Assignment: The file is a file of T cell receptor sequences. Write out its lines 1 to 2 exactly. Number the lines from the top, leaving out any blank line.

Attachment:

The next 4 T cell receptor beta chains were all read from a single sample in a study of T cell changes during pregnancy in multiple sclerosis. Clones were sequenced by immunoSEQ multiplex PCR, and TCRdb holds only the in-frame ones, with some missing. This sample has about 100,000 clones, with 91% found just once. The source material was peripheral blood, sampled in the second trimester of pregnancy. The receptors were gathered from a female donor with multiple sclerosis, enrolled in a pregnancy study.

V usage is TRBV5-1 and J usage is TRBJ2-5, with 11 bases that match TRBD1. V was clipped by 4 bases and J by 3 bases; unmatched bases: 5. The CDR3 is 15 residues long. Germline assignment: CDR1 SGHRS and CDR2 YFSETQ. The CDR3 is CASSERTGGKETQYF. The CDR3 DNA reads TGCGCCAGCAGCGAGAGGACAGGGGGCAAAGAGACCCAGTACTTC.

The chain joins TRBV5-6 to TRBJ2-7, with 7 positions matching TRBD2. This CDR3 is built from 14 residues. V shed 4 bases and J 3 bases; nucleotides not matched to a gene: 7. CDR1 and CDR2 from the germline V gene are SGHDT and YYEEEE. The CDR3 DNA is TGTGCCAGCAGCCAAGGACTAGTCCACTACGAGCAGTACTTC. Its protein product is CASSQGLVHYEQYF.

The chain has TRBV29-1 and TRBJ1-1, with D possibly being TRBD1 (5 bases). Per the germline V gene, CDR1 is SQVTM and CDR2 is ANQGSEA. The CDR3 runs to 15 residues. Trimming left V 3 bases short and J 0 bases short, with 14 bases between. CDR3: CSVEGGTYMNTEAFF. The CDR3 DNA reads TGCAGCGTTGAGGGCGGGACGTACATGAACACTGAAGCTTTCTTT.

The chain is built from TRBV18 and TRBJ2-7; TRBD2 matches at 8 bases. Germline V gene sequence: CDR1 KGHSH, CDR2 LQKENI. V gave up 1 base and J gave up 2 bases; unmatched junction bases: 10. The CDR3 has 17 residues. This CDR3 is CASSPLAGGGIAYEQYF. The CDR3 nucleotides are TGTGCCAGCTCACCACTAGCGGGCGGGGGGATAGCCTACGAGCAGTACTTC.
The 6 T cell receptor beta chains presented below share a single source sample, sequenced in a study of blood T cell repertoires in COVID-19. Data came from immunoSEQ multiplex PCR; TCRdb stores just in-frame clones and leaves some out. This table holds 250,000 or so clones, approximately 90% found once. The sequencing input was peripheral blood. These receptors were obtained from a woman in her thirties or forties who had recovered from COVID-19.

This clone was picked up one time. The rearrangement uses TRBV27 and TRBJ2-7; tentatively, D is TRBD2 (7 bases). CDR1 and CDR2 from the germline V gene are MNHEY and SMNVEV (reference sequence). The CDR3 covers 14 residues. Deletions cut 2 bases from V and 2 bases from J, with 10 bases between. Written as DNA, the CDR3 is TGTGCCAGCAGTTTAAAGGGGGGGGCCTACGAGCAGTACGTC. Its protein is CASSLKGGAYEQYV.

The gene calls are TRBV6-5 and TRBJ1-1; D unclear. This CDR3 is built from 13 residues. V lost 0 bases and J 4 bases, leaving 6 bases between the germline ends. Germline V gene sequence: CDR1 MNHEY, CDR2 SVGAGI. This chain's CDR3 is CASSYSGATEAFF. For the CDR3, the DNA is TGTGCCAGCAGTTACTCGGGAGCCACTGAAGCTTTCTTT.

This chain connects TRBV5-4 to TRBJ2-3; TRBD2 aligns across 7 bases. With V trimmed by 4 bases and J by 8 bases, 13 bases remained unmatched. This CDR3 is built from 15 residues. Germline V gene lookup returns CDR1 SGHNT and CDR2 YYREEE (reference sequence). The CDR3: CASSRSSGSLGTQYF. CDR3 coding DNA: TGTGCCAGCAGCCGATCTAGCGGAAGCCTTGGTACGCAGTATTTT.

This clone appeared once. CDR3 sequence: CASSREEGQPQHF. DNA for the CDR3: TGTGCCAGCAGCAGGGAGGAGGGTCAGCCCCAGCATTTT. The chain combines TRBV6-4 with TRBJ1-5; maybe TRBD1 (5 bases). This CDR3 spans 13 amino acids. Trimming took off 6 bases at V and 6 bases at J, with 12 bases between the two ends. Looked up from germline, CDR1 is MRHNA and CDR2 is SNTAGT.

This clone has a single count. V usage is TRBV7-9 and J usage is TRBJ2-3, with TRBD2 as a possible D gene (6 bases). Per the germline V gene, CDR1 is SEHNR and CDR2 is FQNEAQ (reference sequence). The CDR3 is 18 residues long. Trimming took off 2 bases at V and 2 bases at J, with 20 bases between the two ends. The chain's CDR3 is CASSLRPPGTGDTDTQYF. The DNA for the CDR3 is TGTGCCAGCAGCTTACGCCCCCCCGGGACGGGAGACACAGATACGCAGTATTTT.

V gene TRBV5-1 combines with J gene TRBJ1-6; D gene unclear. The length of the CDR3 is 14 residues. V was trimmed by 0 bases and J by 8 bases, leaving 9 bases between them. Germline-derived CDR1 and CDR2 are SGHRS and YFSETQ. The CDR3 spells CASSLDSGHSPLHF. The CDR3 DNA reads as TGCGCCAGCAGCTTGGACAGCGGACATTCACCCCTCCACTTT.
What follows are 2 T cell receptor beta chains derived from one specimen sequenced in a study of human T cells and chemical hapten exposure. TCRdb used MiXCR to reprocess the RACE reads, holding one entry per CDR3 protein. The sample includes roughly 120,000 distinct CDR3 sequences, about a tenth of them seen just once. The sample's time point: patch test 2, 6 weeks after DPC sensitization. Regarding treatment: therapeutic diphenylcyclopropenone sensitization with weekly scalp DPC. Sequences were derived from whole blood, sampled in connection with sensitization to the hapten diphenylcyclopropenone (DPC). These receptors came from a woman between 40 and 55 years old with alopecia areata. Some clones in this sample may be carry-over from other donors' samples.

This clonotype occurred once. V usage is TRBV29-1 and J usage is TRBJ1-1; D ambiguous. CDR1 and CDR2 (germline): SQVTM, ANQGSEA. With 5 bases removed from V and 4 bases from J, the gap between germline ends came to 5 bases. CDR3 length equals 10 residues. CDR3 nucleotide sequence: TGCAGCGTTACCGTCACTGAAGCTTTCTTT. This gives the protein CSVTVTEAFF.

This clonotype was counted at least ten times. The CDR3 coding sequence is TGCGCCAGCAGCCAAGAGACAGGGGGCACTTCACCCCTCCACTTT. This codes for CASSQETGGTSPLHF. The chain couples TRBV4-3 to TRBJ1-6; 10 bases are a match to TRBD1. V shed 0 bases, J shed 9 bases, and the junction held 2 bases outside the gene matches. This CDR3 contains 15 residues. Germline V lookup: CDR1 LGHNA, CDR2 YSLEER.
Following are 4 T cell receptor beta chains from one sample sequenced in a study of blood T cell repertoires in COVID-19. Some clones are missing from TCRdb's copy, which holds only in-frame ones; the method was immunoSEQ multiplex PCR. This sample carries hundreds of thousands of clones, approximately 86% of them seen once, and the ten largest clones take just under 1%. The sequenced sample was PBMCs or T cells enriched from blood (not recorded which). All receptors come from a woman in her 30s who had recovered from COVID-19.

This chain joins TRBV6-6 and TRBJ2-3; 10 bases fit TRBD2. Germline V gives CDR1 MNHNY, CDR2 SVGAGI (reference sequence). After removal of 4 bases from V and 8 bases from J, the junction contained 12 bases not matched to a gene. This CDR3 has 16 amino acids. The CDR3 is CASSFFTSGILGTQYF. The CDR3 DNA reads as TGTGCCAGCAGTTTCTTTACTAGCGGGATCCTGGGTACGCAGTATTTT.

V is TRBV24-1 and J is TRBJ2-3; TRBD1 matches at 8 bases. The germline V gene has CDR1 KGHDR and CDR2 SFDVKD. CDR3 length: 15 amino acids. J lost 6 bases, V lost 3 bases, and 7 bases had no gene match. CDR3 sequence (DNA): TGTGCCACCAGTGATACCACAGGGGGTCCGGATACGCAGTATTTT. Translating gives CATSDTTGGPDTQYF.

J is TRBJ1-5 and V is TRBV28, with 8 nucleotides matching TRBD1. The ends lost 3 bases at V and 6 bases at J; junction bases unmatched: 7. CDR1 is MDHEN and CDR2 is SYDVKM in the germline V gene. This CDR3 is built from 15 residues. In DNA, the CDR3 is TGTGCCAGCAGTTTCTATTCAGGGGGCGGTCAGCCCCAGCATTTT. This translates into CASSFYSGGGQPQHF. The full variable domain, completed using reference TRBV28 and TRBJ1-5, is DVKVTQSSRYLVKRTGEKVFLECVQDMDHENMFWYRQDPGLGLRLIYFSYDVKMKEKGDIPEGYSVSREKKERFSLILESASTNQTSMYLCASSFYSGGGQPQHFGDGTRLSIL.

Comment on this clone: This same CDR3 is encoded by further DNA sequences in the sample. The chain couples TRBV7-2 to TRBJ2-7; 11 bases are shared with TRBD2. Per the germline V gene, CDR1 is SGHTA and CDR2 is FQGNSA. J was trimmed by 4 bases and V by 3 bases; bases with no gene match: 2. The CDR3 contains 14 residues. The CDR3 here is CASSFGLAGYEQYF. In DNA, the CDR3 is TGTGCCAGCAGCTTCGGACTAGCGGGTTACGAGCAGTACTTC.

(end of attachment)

The next 4 T cell receptor beta chains were all read from a single sample in a study of T cell changes during pregnancy in multiple sclerosis. Clones were sequenced by immunoSEQ multiplex PCR, and TCRdb holds only the in-frame ones, with some missing. This sample has about 100,000 clones, with 91% found just once. The source material was peripheral blood, sampled in the second trimester of pregnancy. The receptors were gathered from a female donor with multiple sclerosis, enrolled in a pregnancy study.

V usage is TRBV5-1 and J usage is TRBJ2-5, with 11 bases that match TRBD1. V was clipped by 4 bases and J by 3 bases; unmatched bases: 5. The CDR3 is 15 residues long. Germline assignment: CDR1 SGHRS and CDR2 YFSETQ. The CDR3 is CASSERTGGKETQYF. The CDR3 DNA reads TGCGCCAGCAGCGAGAGGACAGGGGGCAAAGAGACCCAGTACTTC.